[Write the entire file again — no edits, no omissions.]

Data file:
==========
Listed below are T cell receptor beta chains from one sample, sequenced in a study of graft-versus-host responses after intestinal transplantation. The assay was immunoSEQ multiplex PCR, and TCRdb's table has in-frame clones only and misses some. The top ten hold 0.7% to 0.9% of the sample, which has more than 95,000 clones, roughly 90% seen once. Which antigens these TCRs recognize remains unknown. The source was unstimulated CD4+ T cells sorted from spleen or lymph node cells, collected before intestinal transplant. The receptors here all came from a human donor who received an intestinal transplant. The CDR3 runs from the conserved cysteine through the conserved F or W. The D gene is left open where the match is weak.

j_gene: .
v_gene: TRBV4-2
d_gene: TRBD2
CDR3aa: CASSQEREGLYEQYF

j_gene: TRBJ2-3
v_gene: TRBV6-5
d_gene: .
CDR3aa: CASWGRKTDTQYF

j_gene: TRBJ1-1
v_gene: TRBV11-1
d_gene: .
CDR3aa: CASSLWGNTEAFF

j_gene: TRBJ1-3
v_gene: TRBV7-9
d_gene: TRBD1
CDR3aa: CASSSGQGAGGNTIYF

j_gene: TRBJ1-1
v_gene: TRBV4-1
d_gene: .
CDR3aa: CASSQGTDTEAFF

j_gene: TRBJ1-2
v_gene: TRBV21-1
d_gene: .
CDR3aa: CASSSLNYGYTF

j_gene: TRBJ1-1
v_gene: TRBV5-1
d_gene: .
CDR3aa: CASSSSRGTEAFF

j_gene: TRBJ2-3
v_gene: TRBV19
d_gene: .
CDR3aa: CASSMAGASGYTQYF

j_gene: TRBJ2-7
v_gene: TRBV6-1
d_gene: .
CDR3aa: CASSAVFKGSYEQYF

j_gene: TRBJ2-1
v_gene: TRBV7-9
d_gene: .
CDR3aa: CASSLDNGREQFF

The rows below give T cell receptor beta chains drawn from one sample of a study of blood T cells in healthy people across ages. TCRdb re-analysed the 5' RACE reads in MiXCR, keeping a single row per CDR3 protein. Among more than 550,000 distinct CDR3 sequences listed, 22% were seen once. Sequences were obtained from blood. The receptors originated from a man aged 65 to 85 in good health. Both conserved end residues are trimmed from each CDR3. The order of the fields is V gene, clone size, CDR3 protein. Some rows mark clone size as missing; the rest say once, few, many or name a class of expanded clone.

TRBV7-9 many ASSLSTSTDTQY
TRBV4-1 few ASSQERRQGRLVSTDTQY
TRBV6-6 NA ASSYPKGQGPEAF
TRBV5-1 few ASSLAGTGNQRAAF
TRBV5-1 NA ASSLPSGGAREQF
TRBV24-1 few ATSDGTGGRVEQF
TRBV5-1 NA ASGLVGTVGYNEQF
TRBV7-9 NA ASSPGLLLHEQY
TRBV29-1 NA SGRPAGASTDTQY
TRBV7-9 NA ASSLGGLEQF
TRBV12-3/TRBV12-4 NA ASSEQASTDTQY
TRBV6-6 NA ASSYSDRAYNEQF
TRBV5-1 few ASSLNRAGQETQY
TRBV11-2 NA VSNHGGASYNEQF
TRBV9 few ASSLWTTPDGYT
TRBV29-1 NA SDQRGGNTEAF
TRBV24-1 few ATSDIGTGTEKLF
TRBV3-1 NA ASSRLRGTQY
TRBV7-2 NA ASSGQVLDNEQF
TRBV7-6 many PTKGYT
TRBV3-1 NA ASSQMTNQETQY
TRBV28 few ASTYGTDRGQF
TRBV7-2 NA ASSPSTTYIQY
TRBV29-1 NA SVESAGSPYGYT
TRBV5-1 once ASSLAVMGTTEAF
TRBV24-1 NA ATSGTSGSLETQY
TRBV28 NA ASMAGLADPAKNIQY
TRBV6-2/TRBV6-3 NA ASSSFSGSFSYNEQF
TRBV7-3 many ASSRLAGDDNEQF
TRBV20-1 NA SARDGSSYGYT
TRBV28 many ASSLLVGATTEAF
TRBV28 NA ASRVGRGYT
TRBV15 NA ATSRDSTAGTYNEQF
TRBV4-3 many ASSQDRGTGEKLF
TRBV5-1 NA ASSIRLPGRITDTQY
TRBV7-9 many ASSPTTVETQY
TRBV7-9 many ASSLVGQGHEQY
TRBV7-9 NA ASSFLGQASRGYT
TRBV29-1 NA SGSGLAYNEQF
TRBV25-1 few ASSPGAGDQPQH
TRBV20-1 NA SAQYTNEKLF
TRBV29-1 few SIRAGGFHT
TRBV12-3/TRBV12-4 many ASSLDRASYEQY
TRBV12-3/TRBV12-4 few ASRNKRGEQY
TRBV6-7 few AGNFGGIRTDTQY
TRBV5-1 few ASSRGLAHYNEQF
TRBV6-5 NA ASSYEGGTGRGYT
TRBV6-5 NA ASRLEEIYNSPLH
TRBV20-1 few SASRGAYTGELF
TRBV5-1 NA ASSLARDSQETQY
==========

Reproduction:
Listed below are T cell receptor beta chains from one sample, sequenced in a study of graft-versus-host responses after intestinal transplantation. The assay was immunoSEQ multiplex PCR, and TCRdb's table has in-frame clones only and misses some. The top ten hold 0.7% to 0.9% of the sample, which has more than 95,000 clones, roughly 90% seen once. Which antigens these TCRs recognize remains unknown. The source was unstimulated CD4+ T cells sorted from spleen or lymph node cells, collected before intestinal transplant. The receptors here all came from a human donor who received an intestinal transplant. The CDR3 runs from the conserved cysteine through the conserved F or W. The D gene is left open where the match is weak.

j_gene: .
v_gene: TRBV4-2
d_gene: TRBD2
CDR3aa: CASSQEREGLYEQYF

j_gene: TRBJ2-3
v_gene: TRBV6-5
d_gene: .
CDR3aa: CASWGRKTDTQYF

j_gene: TRBJ1-1
v_gene: TRBV11-1
d_gene: .
CDR3aa: CASSLWGNTEAFF

j_gene: TRBJ1-3
v_gene: TRBV7-9
d_gene: TRBD1
CDR3aa: CASSSGQGAGGNTIYF

j_gene: TRBJ1-1
v_gene: TRBV4-1
d_gene: .
CDR3aa: CASSQGTDTEAFF

j_gene: TRBJ1-2
v_gene: TRBV21-1
d_gene: .
CDR3aa: CASSSLNYGYTF

j_gene: TRBJ1-1
v_gene: TRBV5-1
d_gene: .
CDR3aa: CASSSSRGTEAFF

j_gene: TRBJ2-3
v_gene: TRBV19
d_gene: .
CDR3aa: CASSMAGASGYTQYF

j_gene: TRBJ2-7
v_gene: TRBV6-1
d_gene: .
CDR3aa: CASSAVFKGSYEQYF

j_gene: TRBJ2-1
v_gene: TRBV7-9
d_gene: .
CDR3aa: CASSLDNGREQFF

The rows below give T cell receptor beta chains drawn from one sample of a study of blood T cells in healthy people across ages. TCRdb re-analysed the 5' RACE reads in MiXCR, keeping a single row per CDR3 protein. Among more than 550,000 distinct CDR3 sequences listed, 22% were seen once. Sequences were obtained from blood. The receptors originated from a man aged 65 to 85 in good health. Both conserved end residues are trimmed from each CDR3. The order of the fields is V gene, clone size, CDR3 protein. Some rows mark clone size as missing; the rest say once, few, many or name a class of expanded clone.

TRBV7-9 many ASSLSTSTDTQY
TRBV4-1 few ASSQERRQGRLVSTDTQY
TRBV6-6 NA ASSYPKGQGPEAF
TRBV5-1 few ASSLAGTGNQRAAF
TRBV5-1 NA ASSLPSGGAREQF
TRBV24-1 few ATSDGTGGRVEQF
TRBV5-1 NA ASGLVGTVGYNEQF
TRBV7-9 NA ASSPGLLLHEQY
TRBV29-1 NA SGRPAGASTDTQY
TRBV7-9 NA ASSLGGLEQF
TRBV12-3/TRBV12-4 NA ASSEQASTDTQY
TRBV6-6 NA ASSYSDRAYNEQF
TRBV5-1 few ASSLNRAGQETQY
TRBV11-2 NA VSNHGGASYNEQF
TRBV9 few ASSLWTTPDGYT
TRBV29-1 NA SDQRGGNTEAF
TRBV24-1 few ATSDIGTGTEKLF
TRBV3-1 NA ASSRLRGTQY
TRBV7-2 NA ASSGQVLDNEQF
TRBV7-6 many PTKGYT
TRBV3-1 NA ASSQMTNQETQY
TRBV28 few ASTYGTDRGQF
TRBV7-2 NA ASSPSTTYIQY
TRBV29-1 NA SVESAGSPYGYT
TRBV5-1 once ASSLAVMGTTEAF
TRBV24-1 NA ATSGTSGSLETQY
TRBV28 NA ASMAGLADPAKNIQY
TRBV6-2/TRBV6-3 NA ASSSFSGSFSYNEQF
TRBV7-3 many ASSRLAGDDNEQF
TRBV20-1 NA SARDGSSYGYT
TRBV28 many ASSLLVGATTEAF
TRBV28 NA ASRVGRGYT
TRBV15 NA ATSRDSTAGTYNEQF
TRBV4-3 many ASSQDRGTGEKLF
TRBV5-1 NA ASSIRLPGRITDTQY
TRBV7-9 many ASSPTTVETQY
TRBV7-9 many ASSLVGQGHEQY
TRBV7-9 NA ASSFLGQASRGYT
TRBV29-1 NA SGSGLAYNEQF
TRBV25-1 few ASSPGAGDQPQH
TRBV20-1 NA SAQYTNEKLF
TRBV29-1 few SIRAGGFHT
TRBV12-3/TRBV12-4 many ASSLDRASYEQY
TRBV12-3/TRBV12-4 few ASRNKRGEQY
TRBV6-7 few AGNFGGIRTDTQY
TRBV5-1 few ASSRGLAHYNEQF
TRBV6-5 NA ASSYEGGTGRGYT
TRBV6-5 NA ASRLEEIYNSPLH
TRBV20-1 few SASRGAYTGELF
TRBV5-1 NA ASSLARDSQETQY